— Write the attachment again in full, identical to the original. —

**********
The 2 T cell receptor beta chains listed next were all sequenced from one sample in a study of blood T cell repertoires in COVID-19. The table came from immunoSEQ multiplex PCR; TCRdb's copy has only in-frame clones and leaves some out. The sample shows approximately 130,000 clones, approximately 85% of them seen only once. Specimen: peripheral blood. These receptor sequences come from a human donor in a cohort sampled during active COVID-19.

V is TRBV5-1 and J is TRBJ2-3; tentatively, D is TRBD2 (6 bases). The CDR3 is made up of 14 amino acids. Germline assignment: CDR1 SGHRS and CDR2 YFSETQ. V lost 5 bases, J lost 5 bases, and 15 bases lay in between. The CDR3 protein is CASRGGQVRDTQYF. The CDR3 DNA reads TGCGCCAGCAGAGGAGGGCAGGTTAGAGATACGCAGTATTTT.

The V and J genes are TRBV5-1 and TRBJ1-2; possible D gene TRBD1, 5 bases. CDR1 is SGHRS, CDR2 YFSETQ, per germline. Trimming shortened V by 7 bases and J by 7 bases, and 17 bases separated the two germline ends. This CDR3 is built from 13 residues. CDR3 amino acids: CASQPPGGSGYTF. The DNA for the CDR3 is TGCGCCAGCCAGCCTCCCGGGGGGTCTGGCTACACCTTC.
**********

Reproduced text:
The 2 T cell receptor beta chains listed next were all sequenced from one sample in a study of blood T cell repertoires in COVID-19. The table came from immunoSEQ multiplex PCR; TCRdb's copy has only in-frame clones and leaves some out. The sample shows approximately 130,000 clones, approximately 85% of them seen only once. Specimen: peripheral blood. These receptor sequences come from a human donor in a cohort sampled during active COVID-19.

V is TRBV5-1 and J is TRBJ2-3; tentatively, D is TRBD2 (6 bases). The CDR3 is made up of 14 amino acids. Germline assignment: CDR1 SGHRS and CDR2 YFSETQ. V lost 5 bases, J lost 5 bases, and 15 bases lay in between. The CDR3 protein is CASRGGQVRDTQYF. The CDR3 DNA reads TGCGCCAGCAGAGGAGGGCAGGTTAGAGATACGCAGTATTTT.

The V and J genes are TRBV5-1 and TRBJ1-2; possible D gene TRBD1, 5 bases. CDR1 is SGHRS, CDR2 YFSETQ, per germline. Trimming shortened V by 7 bases and J by 7 bases, and 17 bases separated the two germline ends. This CDR3 is built from 13 residues. CDR3 amino acids: CASQPPGGSGYTF. The DNA for the CDR3 is TGCGCCAGCCAGCCTCCCGGGGGGTCTGGCTACACCTTC.